AKA Ladies Night
Earlier this year, Daredevil hit like a bullet from Netflix. While the Marvel Cinematic Universe is a pop cultural juggernaut, the movies tend to still be for families, an idea that Daredevil ran counter to with its dark interpretation of the character. The question of course comes, how does one top that? Both in ambition and perhaps even in tone. Jessica Jones is that answer. Based on the Alias series back from the ye olde days of Marvel MAX by Brian Michael Bendis & Michael Gaydos, it was well-known at the time not just for being the first comic of its kind from Marvel, but also for its unrelenting depiction of PTSD and the often failed attempts of the protagonist Jessica Jones to pick up the shattered pieces of her life.
The question that comes to mind though: is how do you adapt a story that was able to be built up over a period of several years into one season, how do you help Jessica stand out in a market that’s remarkably improved with its depictions of women, and for that matter introduce a Marvel heroine who’s standalone who’s also damaged in a less marketable to mass audiences way? The answer that the Melissa Rosenberg-penned premiere gives is to hit the audience with a sledgehammer and see what happens. The tone for AKA Ladies Night is completely unlike anything that Marvel has produced up to this point, perhaps even Daredevil for that matter. That’s largely due to the episode’s dipping directly to the source material in ways both direct and tonally.
While Krysten Ritter’s version of Jessica is more conventionally attractive than Gaydos’ version of the character, she retains the major qualities that defined Alias’ Jessica: the dogged sometimes even beaten persistence, the half-hearted attempts to hide her underlying problems, and of course the sailor mouth. That said, Ritter gets a lot to chew on with the noir tone of the episode. While Jessica has super powers, they’re just another means to an end, they don’t define her, and while the damage she’s suffered is stated, Ritter wears it on her face… although the piles of booze certainly help as an indicator as well.
The other principal actors in the show get a healthy amount of scenery to chew as well. What little we get of Kilgrave (David Tennant) is pretty tense, even by Tennant’s fairly macabre standards in previous roles such as Secret Smile. Mike Colter gets more of a chance to shine as Luke Cage, although that comes with fairly little development in character traits that are mostly told to us by Jessica rather than shown, at the very least though he’s fairly likable and that necessary chemistry is there. Jeryn Hogarth also shows up, although in the habit of Marvel’s propensity to alter established characters, this time Jeryn is still a lawyer but female, and one of Jessica’s many employers. That said, she acquits herself very well in the limited time the plot gives us time to explore, and with the promise of more to come.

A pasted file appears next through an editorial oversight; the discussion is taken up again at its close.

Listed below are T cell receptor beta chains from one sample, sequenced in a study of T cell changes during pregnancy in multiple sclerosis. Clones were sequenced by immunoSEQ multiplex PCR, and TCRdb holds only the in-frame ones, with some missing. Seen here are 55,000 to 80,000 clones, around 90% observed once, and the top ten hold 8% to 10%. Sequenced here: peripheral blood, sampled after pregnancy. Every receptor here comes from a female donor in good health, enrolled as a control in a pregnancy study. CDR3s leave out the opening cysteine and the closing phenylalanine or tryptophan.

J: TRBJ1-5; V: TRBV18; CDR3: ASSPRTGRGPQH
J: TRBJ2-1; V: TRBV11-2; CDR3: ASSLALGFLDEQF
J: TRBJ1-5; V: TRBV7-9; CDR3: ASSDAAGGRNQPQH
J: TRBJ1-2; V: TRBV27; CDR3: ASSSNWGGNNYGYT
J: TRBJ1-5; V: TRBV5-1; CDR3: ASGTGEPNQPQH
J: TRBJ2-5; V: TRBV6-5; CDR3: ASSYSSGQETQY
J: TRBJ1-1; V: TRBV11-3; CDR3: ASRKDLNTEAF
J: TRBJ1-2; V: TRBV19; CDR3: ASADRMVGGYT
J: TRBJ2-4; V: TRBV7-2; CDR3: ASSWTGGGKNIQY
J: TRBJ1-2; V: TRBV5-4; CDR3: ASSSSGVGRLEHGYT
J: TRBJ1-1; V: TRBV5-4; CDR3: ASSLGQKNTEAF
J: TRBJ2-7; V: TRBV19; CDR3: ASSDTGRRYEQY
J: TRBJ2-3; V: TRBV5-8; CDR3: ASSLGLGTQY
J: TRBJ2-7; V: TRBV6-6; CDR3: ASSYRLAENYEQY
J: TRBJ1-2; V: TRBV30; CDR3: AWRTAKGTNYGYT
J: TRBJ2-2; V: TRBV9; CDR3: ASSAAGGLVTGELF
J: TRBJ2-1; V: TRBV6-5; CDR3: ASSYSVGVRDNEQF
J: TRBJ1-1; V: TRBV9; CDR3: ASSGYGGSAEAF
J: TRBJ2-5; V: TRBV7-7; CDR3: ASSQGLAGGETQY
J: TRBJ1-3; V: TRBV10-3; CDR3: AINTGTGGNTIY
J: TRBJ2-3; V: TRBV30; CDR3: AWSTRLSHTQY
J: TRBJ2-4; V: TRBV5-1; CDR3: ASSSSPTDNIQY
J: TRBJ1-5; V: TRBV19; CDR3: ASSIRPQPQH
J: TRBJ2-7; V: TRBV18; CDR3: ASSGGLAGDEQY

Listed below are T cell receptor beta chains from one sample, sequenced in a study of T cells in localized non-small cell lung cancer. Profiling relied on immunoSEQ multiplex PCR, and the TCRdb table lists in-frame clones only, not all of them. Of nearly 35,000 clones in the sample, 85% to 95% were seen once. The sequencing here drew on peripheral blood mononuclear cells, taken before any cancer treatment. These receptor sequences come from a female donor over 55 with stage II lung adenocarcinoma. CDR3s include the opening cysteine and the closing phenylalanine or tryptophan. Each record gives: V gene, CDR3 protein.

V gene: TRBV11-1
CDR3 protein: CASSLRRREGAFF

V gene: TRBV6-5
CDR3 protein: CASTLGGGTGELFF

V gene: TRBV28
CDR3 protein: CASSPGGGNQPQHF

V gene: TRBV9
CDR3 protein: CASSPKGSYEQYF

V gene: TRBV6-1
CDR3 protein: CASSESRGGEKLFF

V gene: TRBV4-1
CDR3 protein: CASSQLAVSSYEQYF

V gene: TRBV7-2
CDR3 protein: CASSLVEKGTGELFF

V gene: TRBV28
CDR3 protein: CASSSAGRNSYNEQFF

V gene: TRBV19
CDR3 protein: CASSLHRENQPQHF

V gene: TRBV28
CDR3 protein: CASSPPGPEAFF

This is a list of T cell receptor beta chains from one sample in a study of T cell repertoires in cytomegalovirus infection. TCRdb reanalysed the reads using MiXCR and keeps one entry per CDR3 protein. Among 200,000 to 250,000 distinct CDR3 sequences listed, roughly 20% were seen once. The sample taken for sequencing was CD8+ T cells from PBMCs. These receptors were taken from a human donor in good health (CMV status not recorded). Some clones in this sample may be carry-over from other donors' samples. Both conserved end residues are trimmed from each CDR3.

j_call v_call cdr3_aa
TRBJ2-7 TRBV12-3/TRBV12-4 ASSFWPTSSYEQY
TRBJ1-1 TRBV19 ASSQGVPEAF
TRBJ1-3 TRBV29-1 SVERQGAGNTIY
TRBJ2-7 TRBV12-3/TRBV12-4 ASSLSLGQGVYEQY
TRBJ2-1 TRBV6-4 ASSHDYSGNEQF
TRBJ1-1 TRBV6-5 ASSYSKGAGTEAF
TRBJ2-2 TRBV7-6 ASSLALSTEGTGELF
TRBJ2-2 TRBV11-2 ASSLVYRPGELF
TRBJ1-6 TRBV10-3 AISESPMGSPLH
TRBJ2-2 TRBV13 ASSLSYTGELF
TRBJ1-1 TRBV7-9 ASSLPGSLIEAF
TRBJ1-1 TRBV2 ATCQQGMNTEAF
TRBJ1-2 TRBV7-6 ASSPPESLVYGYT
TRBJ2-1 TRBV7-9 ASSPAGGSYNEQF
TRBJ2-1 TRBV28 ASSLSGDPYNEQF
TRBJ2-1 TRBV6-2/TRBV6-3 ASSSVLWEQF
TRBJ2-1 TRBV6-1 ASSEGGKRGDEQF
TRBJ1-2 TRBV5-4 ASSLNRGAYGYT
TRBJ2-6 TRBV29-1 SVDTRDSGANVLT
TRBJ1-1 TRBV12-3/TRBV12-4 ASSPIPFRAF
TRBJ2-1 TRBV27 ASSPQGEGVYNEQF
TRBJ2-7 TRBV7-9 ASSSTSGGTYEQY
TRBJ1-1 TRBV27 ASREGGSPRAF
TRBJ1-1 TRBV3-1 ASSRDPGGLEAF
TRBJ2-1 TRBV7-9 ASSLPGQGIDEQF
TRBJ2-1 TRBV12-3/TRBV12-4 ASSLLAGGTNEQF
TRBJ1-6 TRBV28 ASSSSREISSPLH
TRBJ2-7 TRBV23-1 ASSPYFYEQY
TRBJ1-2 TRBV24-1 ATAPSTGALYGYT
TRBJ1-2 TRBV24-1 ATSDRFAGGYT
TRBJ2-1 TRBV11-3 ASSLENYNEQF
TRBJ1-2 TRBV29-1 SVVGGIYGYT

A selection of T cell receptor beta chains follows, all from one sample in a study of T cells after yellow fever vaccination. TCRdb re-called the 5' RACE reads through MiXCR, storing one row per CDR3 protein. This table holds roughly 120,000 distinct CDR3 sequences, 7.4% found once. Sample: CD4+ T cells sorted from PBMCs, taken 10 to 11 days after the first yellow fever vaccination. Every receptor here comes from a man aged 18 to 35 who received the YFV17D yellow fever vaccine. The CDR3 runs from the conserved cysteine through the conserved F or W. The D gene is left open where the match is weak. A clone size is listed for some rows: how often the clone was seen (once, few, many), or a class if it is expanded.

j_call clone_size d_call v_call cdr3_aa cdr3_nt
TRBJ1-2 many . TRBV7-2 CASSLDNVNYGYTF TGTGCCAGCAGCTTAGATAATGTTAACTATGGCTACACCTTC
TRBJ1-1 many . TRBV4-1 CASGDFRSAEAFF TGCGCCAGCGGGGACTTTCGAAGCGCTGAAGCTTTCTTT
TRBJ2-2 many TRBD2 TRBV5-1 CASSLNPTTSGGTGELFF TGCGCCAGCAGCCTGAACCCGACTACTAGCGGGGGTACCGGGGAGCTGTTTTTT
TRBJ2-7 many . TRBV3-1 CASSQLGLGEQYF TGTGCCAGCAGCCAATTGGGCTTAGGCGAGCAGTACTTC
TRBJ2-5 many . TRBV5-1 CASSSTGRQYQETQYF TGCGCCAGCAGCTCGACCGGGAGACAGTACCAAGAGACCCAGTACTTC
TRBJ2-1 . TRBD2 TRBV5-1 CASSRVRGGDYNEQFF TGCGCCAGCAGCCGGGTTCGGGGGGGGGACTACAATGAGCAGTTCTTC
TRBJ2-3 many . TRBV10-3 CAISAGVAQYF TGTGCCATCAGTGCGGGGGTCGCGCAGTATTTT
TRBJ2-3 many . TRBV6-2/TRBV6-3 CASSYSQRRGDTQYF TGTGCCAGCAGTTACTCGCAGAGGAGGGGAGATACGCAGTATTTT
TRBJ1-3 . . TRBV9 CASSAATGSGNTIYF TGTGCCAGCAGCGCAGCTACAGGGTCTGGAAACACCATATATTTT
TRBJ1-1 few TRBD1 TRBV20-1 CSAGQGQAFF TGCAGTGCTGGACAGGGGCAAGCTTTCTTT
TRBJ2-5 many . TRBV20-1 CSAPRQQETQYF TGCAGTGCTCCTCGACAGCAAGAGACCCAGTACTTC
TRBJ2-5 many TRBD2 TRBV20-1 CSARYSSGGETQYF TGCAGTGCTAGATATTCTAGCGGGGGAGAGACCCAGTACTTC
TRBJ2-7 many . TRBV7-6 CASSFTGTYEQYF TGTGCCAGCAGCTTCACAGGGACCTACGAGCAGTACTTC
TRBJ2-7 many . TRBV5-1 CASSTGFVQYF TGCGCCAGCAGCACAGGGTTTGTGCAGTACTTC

That said, while this is only the first episode: the ratio of female to male principals is very promising. In an industry that’s fairly dominated by male actors, it’s promising to see a show that’s so far 3-2 in favor of women. While that’s not necessarily an indicator of quality, the first episode itself justifies this cast, especially with the type of trauma that Jessica has suffered, it makes a bit more sense for her to gravitate towards female figures, which is healthier in the type of arc trajectory the show has scrawled out so far.
In terms of the show’s own mechanics, it’s for lack of a word, less pretty than even Daredevil was, thanks to S.J. Clarkson’s directing. While there was a bit of trepidation on my part about making the first season of the show what was essentially the culmination of Jessica’s personal journey in the comics, the first episode does give justified reasons for this. It pulls even less punches than Daredevil, the cast isn’t quite as pretty, and there’s a lot less in the way of a hope spot. Beware ye who enter, for this show will hurt.
4 Whiskey Bottles out of 5
– Luke’s “It’s ladies night now” gag is kind of adorable isn’t it?
– Is accidentally causing property damage going to be a recurring theme on the show?
– They really don’t want to refer too directly to superheroes so far, eh?
– I’ll be back next week with AKA Crush Syndrome. Each Friday, a new episode will be reviewed. That’s my promise boys and girls.